Carbon stocks and transfers in a forest and harvested wood products system.Boxes represent stocks of carbon, and arrows represent transfers between stocks with the process defined in italics.
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pone.0139640.g001: Carbon stocks and transfers in a forest and harvested wood products system.Boxes represent stocks of carbon, and arrows represent transfers between stocks with the process defined in italics.

Mentions: Our analyses required accounting for all carbon stocks in the native forest management system and post-harvest products: forest biomass carbon; harvested wood products; waste material; and potential substitution of wood products for other materials, and bioenergy for fossil fuel as a source of energy. All components of biomass were included in the carbon stock: living and dead, above-and below-ground biomass. Owing to data limitations, soil carbon stocks were excluded (Australia does not account for soil carbon in harvested native forests in its national greenhouse gas accounts for the same reason [27]). Changes in carbon stocks were described by transfers of biomass through forest harvesting, forest regrowth, wood products processing and use, rates of decomposition and combustion, energy conversion efficiencies, and disposal of waste (Fig 1). The proportions of each of these stocks vary depending on the forest type and species, silvicultural treatment and market for products. Carbon stocks were defined by their magnitude, longevity and stability [28].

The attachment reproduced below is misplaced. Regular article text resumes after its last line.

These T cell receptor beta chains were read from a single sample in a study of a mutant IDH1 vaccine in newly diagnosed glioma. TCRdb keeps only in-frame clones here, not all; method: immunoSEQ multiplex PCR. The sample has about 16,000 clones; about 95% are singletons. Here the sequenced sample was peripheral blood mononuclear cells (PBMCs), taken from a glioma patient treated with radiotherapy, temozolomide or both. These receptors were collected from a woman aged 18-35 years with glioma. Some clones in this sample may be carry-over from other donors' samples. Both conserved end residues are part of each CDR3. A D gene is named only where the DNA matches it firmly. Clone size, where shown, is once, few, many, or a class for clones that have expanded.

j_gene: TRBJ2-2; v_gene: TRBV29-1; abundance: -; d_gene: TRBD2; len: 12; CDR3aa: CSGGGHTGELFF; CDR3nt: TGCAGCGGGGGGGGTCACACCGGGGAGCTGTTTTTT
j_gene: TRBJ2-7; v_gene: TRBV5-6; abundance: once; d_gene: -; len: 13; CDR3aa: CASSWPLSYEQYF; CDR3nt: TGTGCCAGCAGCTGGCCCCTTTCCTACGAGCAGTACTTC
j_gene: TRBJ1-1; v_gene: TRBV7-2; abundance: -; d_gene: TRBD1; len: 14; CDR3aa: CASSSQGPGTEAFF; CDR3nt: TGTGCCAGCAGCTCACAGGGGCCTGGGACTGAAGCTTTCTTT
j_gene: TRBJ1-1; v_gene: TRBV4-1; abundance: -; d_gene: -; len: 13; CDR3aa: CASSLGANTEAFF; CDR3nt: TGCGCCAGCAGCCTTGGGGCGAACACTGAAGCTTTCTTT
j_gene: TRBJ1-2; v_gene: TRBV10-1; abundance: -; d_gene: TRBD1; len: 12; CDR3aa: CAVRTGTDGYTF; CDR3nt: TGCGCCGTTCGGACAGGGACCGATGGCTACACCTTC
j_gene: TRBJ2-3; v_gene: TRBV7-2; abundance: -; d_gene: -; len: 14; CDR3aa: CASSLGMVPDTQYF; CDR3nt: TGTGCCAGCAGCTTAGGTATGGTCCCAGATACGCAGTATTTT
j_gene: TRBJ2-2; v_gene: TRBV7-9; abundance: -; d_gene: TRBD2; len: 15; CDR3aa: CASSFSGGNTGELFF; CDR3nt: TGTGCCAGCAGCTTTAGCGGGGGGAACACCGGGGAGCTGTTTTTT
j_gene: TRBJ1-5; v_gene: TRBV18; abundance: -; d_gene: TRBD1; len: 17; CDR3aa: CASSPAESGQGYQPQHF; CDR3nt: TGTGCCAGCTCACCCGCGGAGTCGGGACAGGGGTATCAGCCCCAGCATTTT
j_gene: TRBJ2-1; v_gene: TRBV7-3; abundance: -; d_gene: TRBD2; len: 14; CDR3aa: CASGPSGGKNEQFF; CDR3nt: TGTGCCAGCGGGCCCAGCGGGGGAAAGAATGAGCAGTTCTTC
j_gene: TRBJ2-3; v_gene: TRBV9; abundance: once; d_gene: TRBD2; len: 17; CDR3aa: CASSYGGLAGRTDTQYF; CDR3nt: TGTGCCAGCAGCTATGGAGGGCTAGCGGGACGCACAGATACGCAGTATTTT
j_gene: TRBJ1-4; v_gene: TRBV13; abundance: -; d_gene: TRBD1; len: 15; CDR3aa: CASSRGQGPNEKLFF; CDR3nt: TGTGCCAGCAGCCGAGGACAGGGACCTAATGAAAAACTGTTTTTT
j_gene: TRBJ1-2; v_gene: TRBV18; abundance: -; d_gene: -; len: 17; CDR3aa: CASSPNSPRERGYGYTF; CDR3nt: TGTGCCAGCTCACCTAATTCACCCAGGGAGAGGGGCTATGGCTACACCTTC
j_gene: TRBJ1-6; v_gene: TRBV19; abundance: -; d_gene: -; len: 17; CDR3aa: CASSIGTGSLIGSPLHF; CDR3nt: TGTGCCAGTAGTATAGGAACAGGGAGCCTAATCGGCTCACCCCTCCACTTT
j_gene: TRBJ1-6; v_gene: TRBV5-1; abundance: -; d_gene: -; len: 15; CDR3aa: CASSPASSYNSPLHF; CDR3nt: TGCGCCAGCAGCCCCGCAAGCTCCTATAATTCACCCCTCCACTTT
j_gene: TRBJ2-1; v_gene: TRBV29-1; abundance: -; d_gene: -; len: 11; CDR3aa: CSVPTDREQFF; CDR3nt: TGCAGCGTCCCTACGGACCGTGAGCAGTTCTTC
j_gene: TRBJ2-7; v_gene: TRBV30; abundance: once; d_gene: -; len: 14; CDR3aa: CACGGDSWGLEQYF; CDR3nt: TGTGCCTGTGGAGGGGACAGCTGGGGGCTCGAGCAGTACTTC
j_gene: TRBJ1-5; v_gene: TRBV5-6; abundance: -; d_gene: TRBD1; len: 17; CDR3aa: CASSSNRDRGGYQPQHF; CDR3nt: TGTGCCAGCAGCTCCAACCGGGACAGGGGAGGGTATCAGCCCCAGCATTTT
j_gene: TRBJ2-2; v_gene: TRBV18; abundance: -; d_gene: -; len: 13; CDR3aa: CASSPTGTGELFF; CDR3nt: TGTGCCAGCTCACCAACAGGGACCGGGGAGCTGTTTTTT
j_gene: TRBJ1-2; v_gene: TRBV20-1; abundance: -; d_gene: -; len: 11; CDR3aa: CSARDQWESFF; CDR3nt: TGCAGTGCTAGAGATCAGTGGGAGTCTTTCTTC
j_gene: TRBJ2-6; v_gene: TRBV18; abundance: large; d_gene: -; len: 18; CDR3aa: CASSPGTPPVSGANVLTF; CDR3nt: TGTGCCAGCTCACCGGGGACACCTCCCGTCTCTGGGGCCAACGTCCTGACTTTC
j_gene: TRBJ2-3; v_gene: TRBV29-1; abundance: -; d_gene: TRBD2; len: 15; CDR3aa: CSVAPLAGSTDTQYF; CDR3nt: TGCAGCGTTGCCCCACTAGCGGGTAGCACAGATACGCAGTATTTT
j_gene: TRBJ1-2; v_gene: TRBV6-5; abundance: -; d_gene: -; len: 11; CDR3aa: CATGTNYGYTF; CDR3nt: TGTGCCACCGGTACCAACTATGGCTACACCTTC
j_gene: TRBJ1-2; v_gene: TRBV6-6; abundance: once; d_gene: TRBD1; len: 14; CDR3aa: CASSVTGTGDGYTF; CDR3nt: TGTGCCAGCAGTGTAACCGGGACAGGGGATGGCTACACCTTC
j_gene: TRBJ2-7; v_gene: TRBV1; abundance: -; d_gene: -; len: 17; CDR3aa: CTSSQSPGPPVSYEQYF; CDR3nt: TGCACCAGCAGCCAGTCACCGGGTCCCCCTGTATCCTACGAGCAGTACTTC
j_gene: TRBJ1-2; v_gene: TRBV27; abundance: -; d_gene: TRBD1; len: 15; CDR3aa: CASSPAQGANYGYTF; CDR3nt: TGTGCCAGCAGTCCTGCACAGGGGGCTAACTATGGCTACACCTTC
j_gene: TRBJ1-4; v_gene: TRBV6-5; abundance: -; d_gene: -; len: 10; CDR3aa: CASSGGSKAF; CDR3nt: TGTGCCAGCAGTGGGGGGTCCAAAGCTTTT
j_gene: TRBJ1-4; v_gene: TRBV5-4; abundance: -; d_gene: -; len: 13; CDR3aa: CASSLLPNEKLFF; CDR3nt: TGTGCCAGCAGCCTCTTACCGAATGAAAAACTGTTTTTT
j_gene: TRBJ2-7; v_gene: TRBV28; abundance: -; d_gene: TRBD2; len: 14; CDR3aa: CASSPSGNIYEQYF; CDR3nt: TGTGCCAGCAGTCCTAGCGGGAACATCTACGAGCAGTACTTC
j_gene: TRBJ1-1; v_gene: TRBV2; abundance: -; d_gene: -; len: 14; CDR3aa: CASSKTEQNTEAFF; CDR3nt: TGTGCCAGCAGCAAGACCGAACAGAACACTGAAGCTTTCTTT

Under What Circumstances Do Wood Products from Native Forests Benefit Climate Change Mitigation?

Keith H, Lindenmayer D, Macintosh A, Mackey B - PLoS ONE (2015)

Carbon stocks and transfers in a forest and harvested wood products system.Boxes represent stocks of carbon, and arrows represent transfers between stocks with the process defined in italics.
© Copyright Policy
Related In: Results  -  Collection

License
Show All Figures
getmorefigures.php?uid=PMC4593608&req=5

pone.0139640.g001: Carbon stocks and transfers in a forest and harvested wood products system.Boxes represent stocks of carbon, and arrows represent transfers between stocks with the process defined in italics.
Mentions: Our analyses required accounting for all carbon stocks in the native forest management system and post-harvest products: forest biomass carbon; harvested wood products; waste material; and potential substitution of wood products for other materials, and bioenergy for fossil fuel as a source of energy. All components of biomass were included in the carbon stock: living and dead, above-and below-ground biomass. Owing to data limitations, soil carbon stocks were excluded (Australia does not account for soil carbon in harvested native forests in its national greenhouse gas accounts for the same reason [27]). Changes in carbon stocks were described by transfers of biomass through forest harvesting, forest regrowth, wood products processing and use, rates of decomposition and combustion, energy conversion efficiencies, and disposal of waste (Fig 1). The proportions of each of these stocks vary depending on the forest type and species, silvicultural treatment and market for products. Carbon stocks were defined by their magnitude, longevity and stability [28].